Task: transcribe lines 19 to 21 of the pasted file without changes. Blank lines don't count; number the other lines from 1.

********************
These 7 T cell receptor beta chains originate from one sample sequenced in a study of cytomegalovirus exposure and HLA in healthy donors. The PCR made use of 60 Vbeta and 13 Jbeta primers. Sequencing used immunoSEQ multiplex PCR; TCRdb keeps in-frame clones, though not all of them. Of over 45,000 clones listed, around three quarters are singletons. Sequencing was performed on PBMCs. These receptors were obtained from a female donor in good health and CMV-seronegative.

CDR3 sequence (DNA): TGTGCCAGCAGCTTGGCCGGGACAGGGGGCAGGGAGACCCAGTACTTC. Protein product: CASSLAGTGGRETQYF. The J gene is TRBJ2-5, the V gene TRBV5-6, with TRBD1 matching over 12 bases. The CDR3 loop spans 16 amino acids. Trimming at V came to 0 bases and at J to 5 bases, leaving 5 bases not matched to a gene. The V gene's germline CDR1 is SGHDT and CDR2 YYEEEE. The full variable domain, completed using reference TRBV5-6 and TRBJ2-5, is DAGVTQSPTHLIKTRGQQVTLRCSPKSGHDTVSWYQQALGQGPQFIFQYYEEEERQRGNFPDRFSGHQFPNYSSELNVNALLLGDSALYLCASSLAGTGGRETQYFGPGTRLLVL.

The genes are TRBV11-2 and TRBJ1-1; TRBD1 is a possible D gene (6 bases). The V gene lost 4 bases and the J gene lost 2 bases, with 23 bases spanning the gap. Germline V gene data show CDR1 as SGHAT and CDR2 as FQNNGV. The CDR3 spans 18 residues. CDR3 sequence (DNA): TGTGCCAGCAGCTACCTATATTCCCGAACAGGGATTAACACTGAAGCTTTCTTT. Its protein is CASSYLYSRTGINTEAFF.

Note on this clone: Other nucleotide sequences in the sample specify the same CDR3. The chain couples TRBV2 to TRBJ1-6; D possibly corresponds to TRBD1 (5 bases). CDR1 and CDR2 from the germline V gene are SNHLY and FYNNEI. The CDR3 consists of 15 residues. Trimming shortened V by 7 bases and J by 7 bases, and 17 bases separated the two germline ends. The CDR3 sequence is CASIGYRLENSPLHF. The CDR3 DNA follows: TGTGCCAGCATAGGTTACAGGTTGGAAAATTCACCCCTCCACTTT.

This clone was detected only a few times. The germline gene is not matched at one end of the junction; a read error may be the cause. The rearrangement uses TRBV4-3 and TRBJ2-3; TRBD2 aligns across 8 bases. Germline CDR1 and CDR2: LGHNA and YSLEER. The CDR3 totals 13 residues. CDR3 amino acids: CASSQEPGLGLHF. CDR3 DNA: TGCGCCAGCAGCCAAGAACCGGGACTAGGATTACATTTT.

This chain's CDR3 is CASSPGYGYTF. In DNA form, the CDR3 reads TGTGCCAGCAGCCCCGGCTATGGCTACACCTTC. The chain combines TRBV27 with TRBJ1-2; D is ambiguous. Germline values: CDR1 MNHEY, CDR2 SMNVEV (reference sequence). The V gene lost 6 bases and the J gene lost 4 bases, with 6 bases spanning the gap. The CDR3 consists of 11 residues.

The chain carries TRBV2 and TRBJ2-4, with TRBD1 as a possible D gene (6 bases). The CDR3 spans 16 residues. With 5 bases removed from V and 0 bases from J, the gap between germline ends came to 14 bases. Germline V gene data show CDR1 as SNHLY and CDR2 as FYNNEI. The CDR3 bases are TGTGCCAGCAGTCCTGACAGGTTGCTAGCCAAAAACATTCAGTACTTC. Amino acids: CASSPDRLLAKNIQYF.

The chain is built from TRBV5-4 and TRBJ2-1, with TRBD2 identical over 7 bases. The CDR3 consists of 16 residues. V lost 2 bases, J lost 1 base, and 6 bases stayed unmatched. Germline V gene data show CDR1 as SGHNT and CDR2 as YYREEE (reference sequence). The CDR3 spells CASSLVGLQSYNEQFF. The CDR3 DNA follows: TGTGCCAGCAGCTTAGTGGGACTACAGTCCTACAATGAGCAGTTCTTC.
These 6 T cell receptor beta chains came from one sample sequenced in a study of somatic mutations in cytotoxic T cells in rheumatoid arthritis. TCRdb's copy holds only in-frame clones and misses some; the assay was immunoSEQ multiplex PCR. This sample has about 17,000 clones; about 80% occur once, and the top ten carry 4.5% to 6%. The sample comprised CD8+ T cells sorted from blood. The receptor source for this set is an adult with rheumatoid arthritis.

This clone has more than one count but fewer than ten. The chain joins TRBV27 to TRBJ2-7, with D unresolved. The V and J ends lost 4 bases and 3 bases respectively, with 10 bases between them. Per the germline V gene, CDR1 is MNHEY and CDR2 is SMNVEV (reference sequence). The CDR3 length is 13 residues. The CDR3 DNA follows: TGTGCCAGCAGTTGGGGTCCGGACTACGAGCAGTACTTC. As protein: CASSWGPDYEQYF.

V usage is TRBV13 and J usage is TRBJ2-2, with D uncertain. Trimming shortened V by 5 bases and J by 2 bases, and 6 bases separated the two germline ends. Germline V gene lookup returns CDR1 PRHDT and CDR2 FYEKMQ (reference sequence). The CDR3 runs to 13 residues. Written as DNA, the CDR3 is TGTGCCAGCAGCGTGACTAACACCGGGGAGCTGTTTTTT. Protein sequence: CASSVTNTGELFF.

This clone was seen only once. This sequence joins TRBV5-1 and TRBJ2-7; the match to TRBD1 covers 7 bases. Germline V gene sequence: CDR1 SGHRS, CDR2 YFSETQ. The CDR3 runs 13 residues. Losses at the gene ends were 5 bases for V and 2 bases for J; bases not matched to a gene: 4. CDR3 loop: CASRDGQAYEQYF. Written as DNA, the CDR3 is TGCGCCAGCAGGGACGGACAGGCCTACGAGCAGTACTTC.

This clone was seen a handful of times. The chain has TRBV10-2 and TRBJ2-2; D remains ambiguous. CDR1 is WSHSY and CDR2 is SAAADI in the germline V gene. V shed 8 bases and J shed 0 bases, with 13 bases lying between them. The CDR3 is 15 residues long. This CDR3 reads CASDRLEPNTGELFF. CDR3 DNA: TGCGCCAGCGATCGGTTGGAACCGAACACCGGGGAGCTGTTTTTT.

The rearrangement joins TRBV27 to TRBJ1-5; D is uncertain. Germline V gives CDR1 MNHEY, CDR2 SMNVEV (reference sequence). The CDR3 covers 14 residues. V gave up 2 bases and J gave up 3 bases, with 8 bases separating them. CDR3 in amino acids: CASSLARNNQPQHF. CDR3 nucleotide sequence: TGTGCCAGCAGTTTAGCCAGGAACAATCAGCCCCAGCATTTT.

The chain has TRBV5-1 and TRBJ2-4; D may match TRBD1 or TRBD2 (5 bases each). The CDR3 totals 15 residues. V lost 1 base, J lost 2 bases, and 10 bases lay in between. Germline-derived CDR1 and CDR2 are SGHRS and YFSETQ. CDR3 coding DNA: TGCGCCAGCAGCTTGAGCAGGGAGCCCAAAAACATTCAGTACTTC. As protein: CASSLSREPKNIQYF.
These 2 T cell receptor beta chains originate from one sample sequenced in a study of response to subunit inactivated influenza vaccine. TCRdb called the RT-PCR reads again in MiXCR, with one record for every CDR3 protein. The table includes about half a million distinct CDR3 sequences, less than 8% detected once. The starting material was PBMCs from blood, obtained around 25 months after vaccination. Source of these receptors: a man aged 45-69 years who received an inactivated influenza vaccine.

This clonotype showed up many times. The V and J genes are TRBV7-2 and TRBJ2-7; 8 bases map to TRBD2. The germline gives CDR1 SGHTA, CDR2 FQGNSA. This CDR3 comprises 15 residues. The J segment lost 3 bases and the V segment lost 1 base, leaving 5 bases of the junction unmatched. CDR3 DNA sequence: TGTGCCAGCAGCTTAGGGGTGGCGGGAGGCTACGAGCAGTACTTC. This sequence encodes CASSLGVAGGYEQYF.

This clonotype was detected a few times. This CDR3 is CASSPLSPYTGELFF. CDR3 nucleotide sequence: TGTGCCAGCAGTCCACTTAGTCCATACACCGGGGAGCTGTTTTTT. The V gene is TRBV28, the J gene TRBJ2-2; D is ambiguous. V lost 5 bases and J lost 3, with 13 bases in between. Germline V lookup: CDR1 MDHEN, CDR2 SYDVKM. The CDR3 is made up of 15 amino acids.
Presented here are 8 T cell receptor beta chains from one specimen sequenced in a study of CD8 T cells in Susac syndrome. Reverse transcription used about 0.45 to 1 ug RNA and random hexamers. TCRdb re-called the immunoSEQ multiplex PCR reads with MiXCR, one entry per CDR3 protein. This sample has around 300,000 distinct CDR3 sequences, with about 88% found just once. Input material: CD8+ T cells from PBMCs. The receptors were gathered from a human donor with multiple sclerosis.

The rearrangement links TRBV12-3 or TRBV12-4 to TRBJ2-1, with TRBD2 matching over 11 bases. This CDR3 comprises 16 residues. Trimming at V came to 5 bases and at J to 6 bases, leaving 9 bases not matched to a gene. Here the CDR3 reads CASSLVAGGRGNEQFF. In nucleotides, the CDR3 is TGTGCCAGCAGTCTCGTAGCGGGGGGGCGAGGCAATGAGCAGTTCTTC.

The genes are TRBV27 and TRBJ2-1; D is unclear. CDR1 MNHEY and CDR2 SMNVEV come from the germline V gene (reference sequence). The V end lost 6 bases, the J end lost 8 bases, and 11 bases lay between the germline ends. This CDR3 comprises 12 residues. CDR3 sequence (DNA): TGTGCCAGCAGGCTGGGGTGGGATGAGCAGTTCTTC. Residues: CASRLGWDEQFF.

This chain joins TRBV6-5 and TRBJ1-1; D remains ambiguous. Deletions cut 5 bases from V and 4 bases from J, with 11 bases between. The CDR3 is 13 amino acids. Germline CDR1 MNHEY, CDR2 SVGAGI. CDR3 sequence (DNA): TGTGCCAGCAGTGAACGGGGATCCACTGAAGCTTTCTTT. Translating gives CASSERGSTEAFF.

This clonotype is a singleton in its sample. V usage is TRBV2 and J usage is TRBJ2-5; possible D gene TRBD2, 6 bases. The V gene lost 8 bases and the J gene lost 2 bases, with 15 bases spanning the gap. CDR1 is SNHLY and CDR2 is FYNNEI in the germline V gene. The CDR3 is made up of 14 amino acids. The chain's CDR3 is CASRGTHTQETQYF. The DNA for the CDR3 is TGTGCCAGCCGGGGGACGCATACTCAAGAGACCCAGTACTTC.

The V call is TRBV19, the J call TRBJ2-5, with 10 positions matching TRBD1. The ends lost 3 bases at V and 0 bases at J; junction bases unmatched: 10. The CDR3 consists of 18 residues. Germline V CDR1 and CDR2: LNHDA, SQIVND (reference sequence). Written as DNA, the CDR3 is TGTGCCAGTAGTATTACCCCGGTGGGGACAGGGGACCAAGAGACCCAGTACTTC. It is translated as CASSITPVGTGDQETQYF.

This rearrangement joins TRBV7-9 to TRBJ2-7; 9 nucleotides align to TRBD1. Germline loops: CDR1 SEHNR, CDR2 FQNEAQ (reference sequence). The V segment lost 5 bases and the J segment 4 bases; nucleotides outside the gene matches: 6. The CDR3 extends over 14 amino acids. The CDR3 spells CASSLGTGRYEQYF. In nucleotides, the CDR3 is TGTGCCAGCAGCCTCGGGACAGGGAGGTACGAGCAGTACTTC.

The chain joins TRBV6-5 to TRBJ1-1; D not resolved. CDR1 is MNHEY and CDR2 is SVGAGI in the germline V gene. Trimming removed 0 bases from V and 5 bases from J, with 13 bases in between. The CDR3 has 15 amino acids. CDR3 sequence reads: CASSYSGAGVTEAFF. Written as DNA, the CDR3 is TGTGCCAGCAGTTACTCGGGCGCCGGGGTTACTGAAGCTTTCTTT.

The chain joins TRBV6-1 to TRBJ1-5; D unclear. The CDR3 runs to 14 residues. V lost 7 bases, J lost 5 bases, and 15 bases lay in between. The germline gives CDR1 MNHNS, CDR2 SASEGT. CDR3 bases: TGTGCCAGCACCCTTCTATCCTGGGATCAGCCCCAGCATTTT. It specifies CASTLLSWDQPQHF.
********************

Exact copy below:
Presented here are 8 T cell receptor beta chains from one specimen sequenced in a study of CD8 T cells in Susac syndrome. Reverse transcription used about 0.45 to 1 ug RNA and random hexamers. TCRdb re-called the immunoSEQ multiplex PCR reads with MiXCR, one entry per CDR3 protein. This sample has around 300,000 distinct CDR3 sequences, with about 88% found just once. Input material: CD8+ T cells from PBMCs. The receptors were gathered from a human donor with multiple sclerosis.

The rearrangement links TRBV12-3 or TRBV12-4 to TRBJ2-1, with TRBD2 matching over 11 bases. This CDR3 comprises 16 residues. Trimming at V came to 5 bases and at J to 6 bases, leaving 9 bases not matched to a gene. Here the CDR3 reads CASSLVAGGRGNEQFF. In nucleotides, the CDR3 is TGTGCCAGCAGTCTCGTAGCGGGGGGGCGAGGCAATGAGCAGTTCTTC.

The genes are TRBV27 and TRBJ2-1; D is unclear. CDR1 MNHEY and CDR2 SMNVEV come from the germline V gene (reference sequence). The V end lost 6 bases, the J end lost 8 bases, and 11 bases lay between the germline ends. This CDR3 comprises 12 residues. CDR3 sequence (DNA): TGTGCCAGCAGGCTGGGGTGGGATGAGCAGTTCTTC. Residues: CASRLGWDEQFF.